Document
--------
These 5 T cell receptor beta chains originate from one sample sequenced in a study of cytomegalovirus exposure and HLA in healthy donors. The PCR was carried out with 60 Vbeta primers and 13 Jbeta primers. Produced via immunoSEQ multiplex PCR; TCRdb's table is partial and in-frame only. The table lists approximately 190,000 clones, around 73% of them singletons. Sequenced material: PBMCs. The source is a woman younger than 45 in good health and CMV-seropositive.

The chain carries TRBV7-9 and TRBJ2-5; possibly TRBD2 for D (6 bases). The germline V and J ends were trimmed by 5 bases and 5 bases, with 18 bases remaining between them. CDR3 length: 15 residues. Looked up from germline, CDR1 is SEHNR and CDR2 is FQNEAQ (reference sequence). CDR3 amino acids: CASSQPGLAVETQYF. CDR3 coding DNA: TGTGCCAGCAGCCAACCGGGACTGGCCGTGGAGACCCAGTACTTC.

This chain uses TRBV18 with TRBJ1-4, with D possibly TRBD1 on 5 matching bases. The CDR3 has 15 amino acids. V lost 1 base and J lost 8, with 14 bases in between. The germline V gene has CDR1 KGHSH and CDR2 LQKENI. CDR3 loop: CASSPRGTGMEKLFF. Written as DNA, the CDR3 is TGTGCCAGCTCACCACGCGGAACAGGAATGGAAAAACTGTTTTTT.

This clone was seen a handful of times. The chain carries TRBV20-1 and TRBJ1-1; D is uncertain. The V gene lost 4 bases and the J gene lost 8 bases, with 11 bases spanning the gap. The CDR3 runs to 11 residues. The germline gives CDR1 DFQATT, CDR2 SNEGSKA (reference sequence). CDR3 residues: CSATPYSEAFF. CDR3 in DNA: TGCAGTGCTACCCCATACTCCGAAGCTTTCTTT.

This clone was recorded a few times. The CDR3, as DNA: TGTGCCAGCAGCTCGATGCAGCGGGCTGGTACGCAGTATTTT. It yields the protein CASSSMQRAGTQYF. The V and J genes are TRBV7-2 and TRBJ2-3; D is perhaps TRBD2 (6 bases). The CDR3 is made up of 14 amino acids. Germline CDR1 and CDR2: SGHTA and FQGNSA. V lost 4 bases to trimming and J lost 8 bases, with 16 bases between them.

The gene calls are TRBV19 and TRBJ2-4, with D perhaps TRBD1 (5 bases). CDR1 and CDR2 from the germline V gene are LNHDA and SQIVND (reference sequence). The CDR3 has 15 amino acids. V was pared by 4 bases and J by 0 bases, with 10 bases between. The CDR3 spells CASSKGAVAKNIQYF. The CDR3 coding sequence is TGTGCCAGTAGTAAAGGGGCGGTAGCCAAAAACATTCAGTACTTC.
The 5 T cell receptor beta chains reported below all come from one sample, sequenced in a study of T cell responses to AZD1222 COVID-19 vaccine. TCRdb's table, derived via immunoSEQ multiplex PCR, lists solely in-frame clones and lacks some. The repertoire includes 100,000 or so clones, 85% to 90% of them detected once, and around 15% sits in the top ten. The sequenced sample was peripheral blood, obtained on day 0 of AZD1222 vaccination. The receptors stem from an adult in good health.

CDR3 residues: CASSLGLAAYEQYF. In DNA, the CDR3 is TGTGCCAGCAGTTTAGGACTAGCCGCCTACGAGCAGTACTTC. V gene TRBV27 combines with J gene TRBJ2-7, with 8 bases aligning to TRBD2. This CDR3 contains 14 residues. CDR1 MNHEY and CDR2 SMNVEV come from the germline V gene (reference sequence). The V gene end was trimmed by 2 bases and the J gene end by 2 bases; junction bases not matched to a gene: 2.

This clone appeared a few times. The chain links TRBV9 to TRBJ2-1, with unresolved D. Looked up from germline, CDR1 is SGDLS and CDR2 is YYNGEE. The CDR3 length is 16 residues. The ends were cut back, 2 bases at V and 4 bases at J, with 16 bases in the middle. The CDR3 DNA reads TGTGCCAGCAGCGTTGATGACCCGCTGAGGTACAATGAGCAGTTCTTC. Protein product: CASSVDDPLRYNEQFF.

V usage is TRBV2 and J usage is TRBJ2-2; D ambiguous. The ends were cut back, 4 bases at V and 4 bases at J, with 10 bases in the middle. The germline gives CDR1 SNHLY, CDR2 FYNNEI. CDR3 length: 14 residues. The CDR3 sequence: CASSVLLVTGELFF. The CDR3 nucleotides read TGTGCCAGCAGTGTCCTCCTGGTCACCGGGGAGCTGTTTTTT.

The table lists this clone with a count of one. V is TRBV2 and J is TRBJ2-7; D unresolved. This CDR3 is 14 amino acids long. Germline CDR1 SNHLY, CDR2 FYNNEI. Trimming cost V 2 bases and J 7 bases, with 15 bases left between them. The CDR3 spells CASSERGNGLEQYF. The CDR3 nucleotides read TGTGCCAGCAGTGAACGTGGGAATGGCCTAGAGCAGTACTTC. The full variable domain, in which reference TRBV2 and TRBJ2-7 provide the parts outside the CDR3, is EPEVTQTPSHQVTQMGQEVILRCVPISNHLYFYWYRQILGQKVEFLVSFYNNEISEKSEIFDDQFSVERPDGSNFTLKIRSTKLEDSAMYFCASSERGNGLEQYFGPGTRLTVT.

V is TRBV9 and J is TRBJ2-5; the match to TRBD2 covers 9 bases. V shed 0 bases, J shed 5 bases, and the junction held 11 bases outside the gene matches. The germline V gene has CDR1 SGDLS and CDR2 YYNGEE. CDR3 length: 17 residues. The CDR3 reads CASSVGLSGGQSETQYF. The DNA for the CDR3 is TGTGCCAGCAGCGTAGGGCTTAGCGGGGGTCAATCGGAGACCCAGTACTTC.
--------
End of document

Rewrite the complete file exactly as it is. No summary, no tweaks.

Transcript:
These 5 T cell receptor beta chains originate from one sample sequenced in a study of cytomegalovirus exposure and HLA in healthy donors. The PCR was carried out with 60 Vbeta primers and 13 Jbeta primers. Produced via immunoSEQ multiplex PCR; TCRdb's table is partial and in-frame only. The table lists approximately 190,000 clones, around 73% of them singletons. Sequenced material: PBMCs. The source is a woman younger than 45 in good health and CMV-seropositive.

The chain carries TRBV7-9 and TRBJ2-5; possibly TRBD2 for D (6 bases). The germline V and J ends were trimmed by 5 bases and 5 bases, with 18 bases remaining between them. CDR3 length: 15 residues. Looked up from germline, CDR1 is SEHNR and CDR2 is FQNEAQ (reference sequence). CDR3 amino acids: CASSQPGLAVETQYF. CDR3 coding DNA: TGTGCCAGCAGCCAACCGGGACTGGCCGTGGAGACCCAGTACTTC.

This chain uses TRBV18 with TRBJ1-4, with D possibly TRBD1 on 5 matching bases. The CDR3 has 15 amino acids. V lost 1 base and J lost 8, with 14 bases in between. The germline V gene has CDR1 KGHSH and CDR2 LQKENI. CDR3 loop: CASSPRGTGMEKLFF. Written as DNA, the CDR3 is TGTGCCAGCTCACCACGCGGAACAGGAATGGAAAAACTGTTTTTT.

This clone was seen a handful of times. The chain carries TRBV20-1 and TRBJ1-1; D is uncertain. The V gene lost 4 bases and the J gene lost 8 bases, with 11 bases spanning the gap. The CDR3 runs to 11 residues. The germline gives CDR1 DFQATT, CDR2 SNEGSKA (reference sequence). CDR3 residues: CSATPYSEAFF. CDR3 in DNA: TGCAGTGCTACCCCATACTCCGAAGCTTTCTTT.

This clone was recorded a few times. The CDR3, as DNA: TGTGCCAGCAGCTCGATGCAGCGGGCTGGTACGCAGTATTTT. It yields the protein CASSSMQRAGTQYF. The V and J genes are TRBV7-2 and TRBJ2-3; D is perhaps TRBD2 (6 bases). The CDR3 is made up of 14 amino acids. Germline CDR1 and CDR2: SGHTA and FQGNSA. V lost 4 bases to trimming and J lost 8 bases, with 16 bases between them.

The gene calls are TRBV19 and TRBJ2-4, with D perhaps TRBD1 (5 bases). CDR1 and CDR2 from the germline V gene are LNHDA and SQIVND (reference sequence). The CDR3 has 15 amino acids. V was pared by 4 bases and J by 0 bases, with 10 bases between. The CDR3 spells CASSKGAVAKNIQYF. The CDR3 coding sequence is TGTGCCAGTAGTAAAGGGGCGGTAGCCAAAAACATTCAGTACTTC.
The 5 T cell receptor beta chains reported below all come from one sample, sequenced in a study of T cell responses to AZD1222 COVID-19 vaccine. TCRdb's table, derived via immunoSEQ multiplex PCR, lists solely in-frame clones and lacks some. The repertoire includes 100,000 or so clones, 85% to 90% of them detected once, and around 15% sits in the top ten. The sequenced sample was peripheral blood, obtained on day 0 of AZD1222 vaccination. The receptors stem from an adult in good health.

CDR3 residues: CASSLGLAAYEQYF. In DNA, the CDR3 is TGTGCCAGCAGTTTAGGACTAGCCGCCTACGAGCAGTACTTC. V gene TRBV27 combines with J gene TRBJ2-7, with 8 bases aligning to TRBD2. This CDR3 contains 14 residues. CDR1 MNHEY and CDR2 SMNVEV come from the germline V gene (reference sequence). The V gene end was trimmed by 2 bases and the J gene end by 2 bases; junction bases not matched to a gene: 2.

This clone appeared a few times. The chain links TRBV9 to TRBJ2-1, with unresolved D. Looked up from germline, CDR1 is SGDLS and CDR2 is YYNGEE. The CDR3 length is 16 residues. The ends were cut back, 2 bases at V and 4 bases at J, with 16 bases in the middle. The CDR3 DNA reads TGTGCCAGCAGCGTTGATGACCCGCTGAGGTACAATGAGCAGTTCTTC. Protein product: CASSVDDPLRYNEQFF.

V usage is TRBV2 and J usage is TRBJ2-2; D ambiguous. The ends were cut back, 4 bases at V and 4 bases at J, with 10 bases in the middle. The germline gives CDR1 SNHLY, CDR2 FYNNEI. CDR3 length: 14 residues. The CDR3 sequence: CASSVLLVTGELFF. The CDR3 nucleotides read TGTGCCAGCAGTGTCCTCCTGGTCACCGGGGAGCTGTTTTTT.

The table lists this clone with a count of one. V is TRBV2 and J is TRBJ2-7; D unresolved. This CDR3 is 14 amino acids long. Germline CDR1 SNHLY, CDR2 FYNNEI. Trimming cost V 2 bases and J 7 bases, with 15 bases left between them. The CDR3 spells CASSERGNGLEQYF. The CDR3 nucleotides read TGTGCCAGCAGTGAACGTGGGAATGGCCTAGAGCAGTACTTC. The full variable domain, in which reference TRBV2 and TRBJ2-7 provide the parts outside the CDR3, is EPEVTQTPSHQVTQMGQEVILRCVPISNHLYFYWYRQILGQKVEFLVSFYNNEISEKSEIFDDQFSVERPDGSNFTLKIRSTKLEDSAMYFCASSERGNGLEQYFGPGTRLTVT.

V is TRBV9 and J is TRBJ2-5; the match to TRBD2 covers 9 bases. V shed 0 bases, J shed 5 bases, and the junction held 11 bases outside the gene matches. The germline V gene has CDR1 SGDLS and CDR2 YYNGEE. CDR3 length: 17 residues. The CDR3 reads CASSVGLSGGQSETQYF. The DNA for the CDR3 is TGTGCCAGCAGCGTAGGGCTTAGCGGGGGTCAATCGGAGACCCAGTACTTC.